It all started when Rhoda Orme-Johnson’s husband David spotted a tiny note on a bulletin board that read: “Want to enjoy life more?”
It was an advert for the Transcendental Meditation (TM) technique.
At first Rhoda, a no-nonsense mathematician who had programmed abort trajectories for the Apollo project, was skeptical about the whole thing.
But when she saw how learning TM transformed her husband from restless and anxious to relaxed and joyful, she wanted to give Transcendental Meditation a try herself.
Little did she know that what she signed up for was not just for more peace of mind but also a whole new life dedicated to the Transcendental Meditation movement and its founder, Maharishi Mahesh Yogi.
A life devoted to the Transcendental Meditation movement
First Rhoda and David’s house became the hub of the local Transcendental Meditation activities. Then David, a Ph.D. in psychology, conducted a stress-response experiment comparing those who practiced TM with non-meditators as part of a course he was teaching.
The results clearly demonstrated that people who practice Transcendental Meditation react less to and recover faster from stress. When the news of David’s pioneering study reached Maharishi Mahesh Yogi, one thing led to another and soon David was appointed the Director of Research for the rapidly growing international organization.
This propelled Rhoda and their two young children, Nate and Sara, to a worldwide adventure. From Santa Barbara, California to Fairfield, Iowa, from Italy, France, Switzerland and Netherlands to apartheid-era South Africa, the USSR during the end of the Cold War, Armenia in the aftermath of the 1990 earthquake and India, the birthplace of TM – whenever and wherever the movement needed the couple’s talents the most. Often, this meant working directing with Maharishi Mahesh Yogi.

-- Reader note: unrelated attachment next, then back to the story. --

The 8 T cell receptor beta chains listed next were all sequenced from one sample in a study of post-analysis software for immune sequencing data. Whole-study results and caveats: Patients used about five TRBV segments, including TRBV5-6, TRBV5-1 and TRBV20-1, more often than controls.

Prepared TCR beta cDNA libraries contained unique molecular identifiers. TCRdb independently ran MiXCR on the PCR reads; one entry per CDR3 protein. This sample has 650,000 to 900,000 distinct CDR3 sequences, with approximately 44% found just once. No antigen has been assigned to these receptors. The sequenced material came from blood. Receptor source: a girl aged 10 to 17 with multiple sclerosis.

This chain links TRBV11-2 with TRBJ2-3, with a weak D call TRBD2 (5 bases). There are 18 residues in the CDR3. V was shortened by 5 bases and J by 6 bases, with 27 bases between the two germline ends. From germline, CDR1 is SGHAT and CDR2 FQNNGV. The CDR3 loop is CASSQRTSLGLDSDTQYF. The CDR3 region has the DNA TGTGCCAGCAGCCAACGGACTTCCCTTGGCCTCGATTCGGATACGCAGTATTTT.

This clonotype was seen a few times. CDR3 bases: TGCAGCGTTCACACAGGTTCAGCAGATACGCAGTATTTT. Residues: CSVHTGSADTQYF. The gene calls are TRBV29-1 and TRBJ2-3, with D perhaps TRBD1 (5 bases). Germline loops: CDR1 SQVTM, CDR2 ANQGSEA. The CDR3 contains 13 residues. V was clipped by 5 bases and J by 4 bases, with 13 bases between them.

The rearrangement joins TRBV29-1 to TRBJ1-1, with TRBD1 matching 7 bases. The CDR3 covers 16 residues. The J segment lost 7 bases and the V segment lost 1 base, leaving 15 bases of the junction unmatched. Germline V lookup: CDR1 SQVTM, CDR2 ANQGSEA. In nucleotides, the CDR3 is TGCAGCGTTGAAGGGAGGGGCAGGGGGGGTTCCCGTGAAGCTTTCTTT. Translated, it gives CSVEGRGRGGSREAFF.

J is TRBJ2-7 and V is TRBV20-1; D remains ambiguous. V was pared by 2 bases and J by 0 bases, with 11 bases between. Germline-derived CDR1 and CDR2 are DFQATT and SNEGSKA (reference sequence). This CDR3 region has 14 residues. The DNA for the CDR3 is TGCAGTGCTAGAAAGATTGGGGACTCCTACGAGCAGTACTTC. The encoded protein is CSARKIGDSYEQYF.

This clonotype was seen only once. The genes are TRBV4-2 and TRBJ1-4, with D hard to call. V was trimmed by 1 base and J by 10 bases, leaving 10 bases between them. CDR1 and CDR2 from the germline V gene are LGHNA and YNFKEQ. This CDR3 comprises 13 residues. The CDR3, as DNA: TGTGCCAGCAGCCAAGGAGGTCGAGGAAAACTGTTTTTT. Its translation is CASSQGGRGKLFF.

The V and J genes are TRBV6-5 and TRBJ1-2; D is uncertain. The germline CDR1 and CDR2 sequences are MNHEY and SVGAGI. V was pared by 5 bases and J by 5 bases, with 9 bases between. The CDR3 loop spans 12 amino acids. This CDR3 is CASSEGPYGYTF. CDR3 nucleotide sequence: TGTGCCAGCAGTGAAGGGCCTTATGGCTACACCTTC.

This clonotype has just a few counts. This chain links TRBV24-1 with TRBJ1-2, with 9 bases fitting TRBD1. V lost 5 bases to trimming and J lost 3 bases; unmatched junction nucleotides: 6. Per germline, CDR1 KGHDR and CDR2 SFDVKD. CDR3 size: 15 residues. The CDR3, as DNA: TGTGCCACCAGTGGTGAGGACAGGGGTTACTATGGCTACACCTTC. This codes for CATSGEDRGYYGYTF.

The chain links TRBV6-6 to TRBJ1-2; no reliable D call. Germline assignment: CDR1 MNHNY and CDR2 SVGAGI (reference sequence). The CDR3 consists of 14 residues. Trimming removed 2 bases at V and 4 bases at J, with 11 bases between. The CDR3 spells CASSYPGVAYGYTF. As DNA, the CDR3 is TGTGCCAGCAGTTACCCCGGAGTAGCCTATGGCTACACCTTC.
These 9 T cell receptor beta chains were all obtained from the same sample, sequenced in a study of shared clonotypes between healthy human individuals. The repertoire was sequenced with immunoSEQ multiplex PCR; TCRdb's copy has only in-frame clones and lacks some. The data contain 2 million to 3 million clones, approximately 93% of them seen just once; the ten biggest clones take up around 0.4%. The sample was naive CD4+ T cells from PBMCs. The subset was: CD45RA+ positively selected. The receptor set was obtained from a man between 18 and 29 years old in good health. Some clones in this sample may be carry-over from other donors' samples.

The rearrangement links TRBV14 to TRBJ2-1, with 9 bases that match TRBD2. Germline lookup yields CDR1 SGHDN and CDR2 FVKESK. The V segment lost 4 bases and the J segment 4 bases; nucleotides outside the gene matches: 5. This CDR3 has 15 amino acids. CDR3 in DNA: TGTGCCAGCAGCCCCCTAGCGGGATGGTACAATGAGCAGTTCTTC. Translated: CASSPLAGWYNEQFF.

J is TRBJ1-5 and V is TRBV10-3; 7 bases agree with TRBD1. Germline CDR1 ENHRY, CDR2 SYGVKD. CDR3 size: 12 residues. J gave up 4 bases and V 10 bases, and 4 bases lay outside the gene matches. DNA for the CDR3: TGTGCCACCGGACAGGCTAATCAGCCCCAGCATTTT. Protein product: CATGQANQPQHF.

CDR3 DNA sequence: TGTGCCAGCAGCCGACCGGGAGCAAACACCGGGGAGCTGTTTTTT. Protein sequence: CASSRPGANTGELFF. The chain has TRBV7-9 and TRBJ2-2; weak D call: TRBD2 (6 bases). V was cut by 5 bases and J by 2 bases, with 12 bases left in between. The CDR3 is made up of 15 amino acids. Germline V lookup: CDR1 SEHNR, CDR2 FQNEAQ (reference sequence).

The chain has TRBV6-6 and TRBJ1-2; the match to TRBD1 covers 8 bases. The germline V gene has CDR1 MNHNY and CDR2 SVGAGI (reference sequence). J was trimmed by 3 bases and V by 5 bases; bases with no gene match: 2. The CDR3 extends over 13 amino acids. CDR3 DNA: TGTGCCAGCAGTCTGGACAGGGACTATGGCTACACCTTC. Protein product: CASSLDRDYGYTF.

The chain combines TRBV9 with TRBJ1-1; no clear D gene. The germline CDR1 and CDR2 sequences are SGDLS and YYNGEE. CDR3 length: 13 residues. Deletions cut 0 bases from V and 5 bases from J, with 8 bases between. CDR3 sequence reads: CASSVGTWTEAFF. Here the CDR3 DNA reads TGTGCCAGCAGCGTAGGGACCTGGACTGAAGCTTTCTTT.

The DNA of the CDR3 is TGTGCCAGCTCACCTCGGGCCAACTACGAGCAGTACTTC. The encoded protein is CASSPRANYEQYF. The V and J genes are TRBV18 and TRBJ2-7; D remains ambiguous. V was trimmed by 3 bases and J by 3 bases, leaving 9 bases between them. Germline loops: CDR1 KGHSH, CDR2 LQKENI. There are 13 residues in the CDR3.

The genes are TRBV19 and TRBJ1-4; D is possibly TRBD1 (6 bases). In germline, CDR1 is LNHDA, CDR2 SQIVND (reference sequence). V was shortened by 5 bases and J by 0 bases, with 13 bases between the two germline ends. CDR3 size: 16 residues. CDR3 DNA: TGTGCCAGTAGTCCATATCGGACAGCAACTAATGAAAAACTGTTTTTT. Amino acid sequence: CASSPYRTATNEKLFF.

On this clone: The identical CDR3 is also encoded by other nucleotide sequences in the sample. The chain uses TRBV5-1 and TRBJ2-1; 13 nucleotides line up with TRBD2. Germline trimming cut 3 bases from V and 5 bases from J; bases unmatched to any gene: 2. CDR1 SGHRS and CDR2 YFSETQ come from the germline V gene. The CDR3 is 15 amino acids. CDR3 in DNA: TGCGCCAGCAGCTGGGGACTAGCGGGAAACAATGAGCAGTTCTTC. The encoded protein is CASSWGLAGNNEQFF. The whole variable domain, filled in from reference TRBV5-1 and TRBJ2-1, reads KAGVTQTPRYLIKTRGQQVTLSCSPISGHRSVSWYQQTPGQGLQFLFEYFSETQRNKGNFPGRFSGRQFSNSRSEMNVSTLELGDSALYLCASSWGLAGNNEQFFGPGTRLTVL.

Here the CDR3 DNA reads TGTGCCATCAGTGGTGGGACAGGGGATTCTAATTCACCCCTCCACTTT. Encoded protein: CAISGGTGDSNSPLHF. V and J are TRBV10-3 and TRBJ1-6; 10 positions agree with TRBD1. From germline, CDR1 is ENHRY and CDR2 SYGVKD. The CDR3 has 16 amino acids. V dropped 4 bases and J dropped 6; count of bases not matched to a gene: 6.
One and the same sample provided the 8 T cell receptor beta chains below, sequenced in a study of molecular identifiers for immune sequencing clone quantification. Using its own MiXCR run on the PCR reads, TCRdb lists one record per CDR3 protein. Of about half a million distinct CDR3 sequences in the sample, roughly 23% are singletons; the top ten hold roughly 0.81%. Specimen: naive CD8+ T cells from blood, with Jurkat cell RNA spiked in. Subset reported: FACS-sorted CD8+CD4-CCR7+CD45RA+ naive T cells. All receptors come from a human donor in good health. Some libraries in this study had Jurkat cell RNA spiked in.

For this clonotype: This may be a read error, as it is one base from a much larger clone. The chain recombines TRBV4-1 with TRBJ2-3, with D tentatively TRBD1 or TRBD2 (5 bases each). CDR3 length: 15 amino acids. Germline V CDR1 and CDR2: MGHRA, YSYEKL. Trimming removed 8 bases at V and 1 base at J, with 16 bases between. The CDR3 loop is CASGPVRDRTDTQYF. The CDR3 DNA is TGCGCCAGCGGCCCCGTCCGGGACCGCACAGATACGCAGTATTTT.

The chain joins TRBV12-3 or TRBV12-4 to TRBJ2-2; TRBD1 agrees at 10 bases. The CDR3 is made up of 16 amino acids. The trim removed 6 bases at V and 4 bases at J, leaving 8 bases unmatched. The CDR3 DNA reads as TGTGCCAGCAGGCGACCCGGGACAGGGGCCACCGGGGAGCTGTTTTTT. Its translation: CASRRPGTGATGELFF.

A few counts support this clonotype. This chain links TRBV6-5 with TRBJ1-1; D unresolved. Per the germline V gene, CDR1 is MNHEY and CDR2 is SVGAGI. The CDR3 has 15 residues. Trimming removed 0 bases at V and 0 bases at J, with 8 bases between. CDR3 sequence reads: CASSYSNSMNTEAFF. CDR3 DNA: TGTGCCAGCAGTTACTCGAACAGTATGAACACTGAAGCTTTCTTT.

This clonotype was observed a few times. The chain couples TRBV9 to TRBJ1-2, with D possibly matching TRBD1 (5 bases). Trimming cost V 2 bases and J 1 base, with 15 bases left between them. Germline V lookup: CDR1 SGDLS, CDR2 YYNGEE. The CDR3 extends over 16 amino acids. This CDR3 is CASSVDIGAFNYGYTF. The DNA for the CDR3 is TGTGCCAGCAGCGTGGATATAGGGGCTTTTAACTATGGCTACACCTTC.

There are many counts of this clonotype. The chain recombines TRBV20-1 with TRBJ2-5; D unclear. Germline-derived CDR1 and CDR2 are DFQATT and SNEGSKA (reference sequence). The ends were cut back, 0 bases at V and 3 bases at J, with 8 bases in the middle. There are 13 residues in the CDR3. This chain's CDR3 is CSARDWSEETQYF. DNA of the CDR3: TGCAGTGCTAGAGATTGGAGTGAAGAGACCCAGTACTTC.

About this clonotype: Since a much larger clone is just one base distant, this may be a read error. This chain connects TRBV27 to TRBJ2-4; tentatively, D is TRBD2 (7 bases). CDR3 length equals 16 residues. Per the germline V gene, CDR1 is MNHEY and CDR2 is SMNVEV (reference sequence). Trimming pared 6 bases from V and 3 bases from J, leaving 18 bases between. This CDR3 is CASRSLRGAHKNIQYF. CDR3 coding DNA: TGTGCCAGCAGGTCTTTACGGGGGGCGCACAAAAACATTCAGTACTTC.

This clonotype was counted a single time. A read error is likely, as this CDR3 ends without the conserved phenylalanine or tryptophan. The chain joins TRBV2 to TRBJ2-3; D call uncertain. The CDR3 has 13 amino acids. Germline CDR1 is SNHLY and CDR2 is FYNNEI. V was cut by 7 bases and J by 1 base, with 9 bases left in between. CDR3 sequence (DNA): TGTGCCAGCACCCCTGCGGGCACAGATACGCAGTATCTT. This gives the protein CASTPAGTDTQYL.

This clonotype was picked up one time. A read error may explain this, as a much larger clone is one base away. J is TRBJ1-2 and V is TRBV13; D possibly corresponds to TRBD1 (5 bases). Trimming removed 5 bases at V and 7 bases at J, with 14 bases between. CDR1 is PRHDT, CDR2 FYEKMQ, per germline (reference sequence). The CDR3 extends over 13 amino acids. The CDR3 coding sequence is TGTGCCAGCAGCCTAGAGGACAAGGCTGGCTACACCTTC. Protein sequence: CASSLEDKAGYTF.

David, with the support of Rhoda, laid the foundation for much of the scientific research on the psychophysiological effects of TM. The couple was also part of the founding faculty at Maharishi International University (now Maharishi University of Management) where Rhoda was a professor and a chair of the literature and language department for a total of 20 years.
An authentic portrayal of an extraordinary life
What makes Rhoda’s account of her colorful life so compelling is her honesty.
She credits and appreciates, especially in hindsight, the guidance she received from Maharishi Mahesh Yogi both indirectly and directly, yet does not sugarcoat the experience of being constantly on the road with two small children.
She does not shy away from expressing her doubts and pointing out her own shortcomings. The readers cannot help but grow deeply fond of her, witnessing her approaching the extraordinary situations with humor and grit.
Rhoda’s story also offers an inside view to the expansion of the Transcendental Meditation movement and underscores the great contribution of both Maharishi Mahesh Yogi and all the people around him who dedicated their lives to making his vision a reality.
Rhoda mentioned in one of her interviews that since writing this book was a blissful activity for her, she hopes those reading it will experience the same. Well-written, full of fascinating details and engaging storylines, the memoir surely is a pure joy to read.